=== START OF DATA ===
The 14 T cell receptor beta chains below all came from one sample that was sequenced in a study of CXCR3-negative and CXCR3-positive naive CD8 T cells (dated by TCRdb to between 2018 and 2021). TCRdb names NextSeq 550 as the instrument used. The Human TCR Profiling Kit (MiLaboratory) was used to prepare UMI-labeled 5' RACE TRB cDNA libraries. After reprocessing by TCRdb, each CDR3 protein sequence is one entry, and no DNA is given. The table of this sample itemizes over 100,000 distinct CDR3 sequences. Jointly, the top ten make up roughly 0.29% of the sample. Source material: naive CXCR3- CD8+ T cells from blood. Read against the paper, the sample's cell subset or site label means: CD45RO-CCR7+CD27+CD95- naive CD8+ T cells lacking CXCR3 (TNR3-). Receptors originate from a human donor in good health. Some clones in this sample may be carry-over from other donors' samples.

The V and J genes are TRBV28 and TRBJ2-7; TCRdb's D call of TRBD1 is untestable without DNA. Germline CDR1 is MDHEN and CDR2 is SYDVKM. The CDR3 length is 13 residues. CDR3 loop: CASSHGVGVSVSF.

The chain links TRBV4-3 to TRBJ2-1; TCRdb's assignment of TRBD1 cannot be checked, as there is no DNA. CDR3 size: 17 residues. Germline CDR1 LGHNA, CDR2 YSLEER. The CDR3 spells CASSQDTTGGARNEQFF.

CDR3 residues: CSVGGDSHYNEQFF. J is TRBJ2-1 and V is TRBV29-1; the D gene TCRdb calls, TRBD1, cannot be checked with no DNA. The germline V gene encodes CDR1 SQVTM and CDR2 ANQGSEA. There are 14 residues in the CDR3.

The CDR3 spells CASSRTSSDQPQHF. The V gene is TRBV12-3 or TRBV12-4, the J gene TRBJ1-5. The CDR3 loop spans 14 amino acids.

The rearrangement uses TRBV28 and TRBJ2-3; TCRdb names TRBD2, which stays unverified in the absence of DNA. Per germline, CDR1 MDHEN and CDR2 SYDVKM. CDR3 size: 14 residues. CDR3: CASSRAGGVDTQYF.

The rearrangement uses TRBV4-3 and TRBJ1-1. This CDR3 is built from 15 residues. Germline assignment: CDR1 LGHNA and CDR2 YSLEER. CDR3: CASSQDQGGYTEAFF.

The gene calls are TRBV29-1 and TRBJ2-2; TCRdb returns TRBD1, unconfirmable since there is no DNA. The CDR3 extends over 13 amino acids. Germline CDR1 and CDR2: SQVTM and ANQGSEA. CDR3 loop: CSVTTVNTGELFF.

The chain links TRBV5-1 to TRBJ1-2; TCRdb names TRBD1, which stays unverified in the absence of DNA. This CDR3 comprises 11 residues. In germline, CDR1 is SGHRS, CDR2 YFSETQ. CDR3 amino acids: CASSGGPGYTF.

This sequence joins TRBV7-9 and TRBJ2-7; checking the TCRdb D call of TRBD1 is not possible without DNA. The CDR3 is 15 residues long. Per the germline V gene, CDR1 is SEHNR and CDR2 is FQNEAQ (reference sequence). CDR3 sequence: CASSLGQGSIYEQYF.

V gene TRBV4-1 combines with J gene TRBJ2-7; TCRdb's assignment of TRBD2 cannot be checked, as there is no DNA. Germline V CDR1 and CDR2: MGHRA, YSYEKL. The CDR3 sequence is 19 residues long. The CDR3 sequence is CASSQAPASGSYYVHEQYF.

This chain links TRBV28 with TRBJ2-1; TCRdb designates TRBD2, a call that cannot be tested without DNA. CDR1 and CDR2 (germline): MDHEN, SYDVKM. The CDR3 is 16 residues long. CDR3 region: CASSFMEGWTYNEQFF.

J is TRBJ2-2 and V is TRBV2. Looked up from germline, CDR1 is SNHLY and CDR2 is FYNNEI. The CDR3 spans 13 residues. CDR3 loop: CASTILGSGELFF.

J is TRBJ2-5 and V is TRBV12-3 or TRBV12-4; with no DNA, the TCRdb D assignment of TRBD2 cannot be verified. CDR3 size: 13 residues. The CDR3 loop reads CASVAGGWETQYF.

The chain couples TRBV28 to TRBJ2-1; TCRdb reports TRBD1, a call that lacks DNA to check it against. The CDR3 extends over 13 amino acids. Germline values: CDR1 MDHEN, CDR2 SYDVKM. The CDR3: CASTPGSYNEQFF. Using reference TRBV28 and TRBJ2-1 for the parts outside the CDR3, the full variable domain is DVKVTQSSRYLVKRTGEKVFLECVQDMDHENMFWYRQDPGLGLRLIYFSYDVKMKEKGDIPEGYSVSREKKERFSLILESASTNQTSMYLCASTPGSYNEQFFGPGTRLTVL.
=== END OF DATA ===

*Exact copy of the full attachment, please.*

The 14 T cell receptor beta chains below all came from one sample that was sequenced in a study of CXCR3-negative and CXCR3-positive naive CD8 T cells (dated by TCRdb to between 2018 and 2021). TCRdb names NextSeq 550 as the instrument used. The Human TCR Profiling Kit (MiLaboratory) was used to prepare UMI-labeled 5' RACE TRB cDNA libraries. After reprocessing by TCRdb, each CDR3 protein sequence is one entry, and no DNA is given. The table of this sample itemizes over 100,000 distinct CDR3 sequences. Jointly, the top ten make up roughly 0.29% of the sample. Source material: naive CXCR3- CD8+ T cells from blood. Read against the paper, the sample's cell subset or site label means: CD45RO-CCR7+CD27+CD95- naive CD8+ T cells lacking CXCR3 (TNR3-). Receptors originate from a human donor in good health. Some clones in this sample may be carry-over from other donors' samples.

The V and J genes are TRBV28 and TRBJ2-7; TCRdb's D call of TRBD1 is untestable without DNA. Germline CDR1 is MDHEN and CDR2 is SYDVKM. The CDR3 length is 13 residues. CDR3 loop: CASSHGVGVSVSF.

The chain links TRBV4-3 to TRBJ2-1; TCRdb's assignment of TRBD1 cannot be checked, as there is no DNA. CDR3 size: 17 residues. Germline CDR1 LGHNA, CDR2 YSLEER. The CDR3 spells CASSQDTTGGARNEQFF.

CDR3 residues: CSVGGDSHYNEQFF. J is TRBJ2-1 and V is TRBV29-1; the D gene TCRdb calls, TRBD1, cannot be checked with no DNA. The germline V gene encodes CDR1 SQVTM and CDR2 ANQGSEA. There are 14 residues in the CDR3.

The CDR3 spells CASSRTSSDQPQHF. The V gene is TRBV12-3 or TRBV12-4, the J gene TRBJ1-5. The CDR3 loop spans 14 amino acids.

The rearrangement uses TRBV28 and TRBJ2-3; TCRdb names TRBD2, which stays unverified in the absence of DNA. Per germline, CDR1 MDHEN and CDR2 SYDVKM. CDR3 size: 14 residues. CDR3: CASSRAGGVDTQYF.

The rearrangement uses TRBV4-3 and TRBJ1-1. This CDR3 is built from 15 residues. Germline assignment: CDR1 LGHNA and CDR2 YSLEER. CDR3: CASSQDQGGYTEAFF.

The gene calls are TRBV29-1 and TRBJ2-2; TCRdb returns TRBD1, unconfirmable since there is no DNA. The CDR3 extends over 13 amino acids. Germline CDR1 and CDR2: SQVTM and ANQGSEA. CDR3 loop: CSVTTVNTGELFF.

The chain links TRBV5-1 to TRBJ1-2; TCRdb names TRBD1, which stays unverified in the absence of DNA. This CDR3 comprises 11 residues. In germline, CDR1 is SGHRS, CDR2 YFSETQ. CDR3 amino acids: CASSGGPGYTF.

This sequence joins TRBV7-9 and TRBJ2-7; checking the TCRdb D call of TRBD1 is not possible without DNA. The CDR3 is 15 residues long. Per the germline V gene, CDR1 is SEHNR and CDR2 is FQNEAQ (reference sequence). CDR3 sequence: CASSLGQGSIYEQYF.

V gene TRBV4-1 combines with J gene TRBJ2-7; TCRdb's assignment of TRBD2 cannot be checked, as there is no DNA. Germline V CDR1 and CDR2: MGHRA, YSYEKL. The CDR3 sequence is 19 residues long. The CDR3 sequence is CASSQAPASGSYYVHEQYF.

This chain links TRBV28 with TRBJ2-1; TCRdb designates TRBD2, a call that cannot be tested without DNA. CDR1 and CDR2 (germline): MDHEN, SYDVKM. The CDR3 is 16 residues long. CDR3 region: CASSFMEGWTYNEQFF.

J is TRBJ2-2 and V is TRBV2. Looked up from germline, CDR1 is SNHLY and CDR2 is FYNNEI. The CDR3 spans 13 residues. CDR3 loop: CASTILGSGELFF.

J is TRBJ2-5 and V is TRBV12-3 or TRBV12-4; with no DNA, the TCRdb D assignment of TRBD2 cannot be verified. CDR3 size: 13 residues. The CDR3 loop reads CASVAGGWETQYF.

The chain couples TRBV28 to TRBJ2-1; TCRdb reports TRBD1, a call that lacks DNA to check it against. The CDR3 extends over 13 amino acids. Germline values: CDR1 MDHEN, CDR2 SYDVKM. The CDR3: CASTPGSYNEQFF. Using reference TRBV28 and TRBJ2-1 for the parts outside the CDR3, the full variable domain is DVKVTQSSRYLVKRTGEKVFLECVQDMDHENMFWYRQDPGLGLRLIYFSYDVKMKEKGDIPEGYSVSREKKERFSLILESASTNQTSMYLCASTPGSYNEQFFGPGTRLTVL.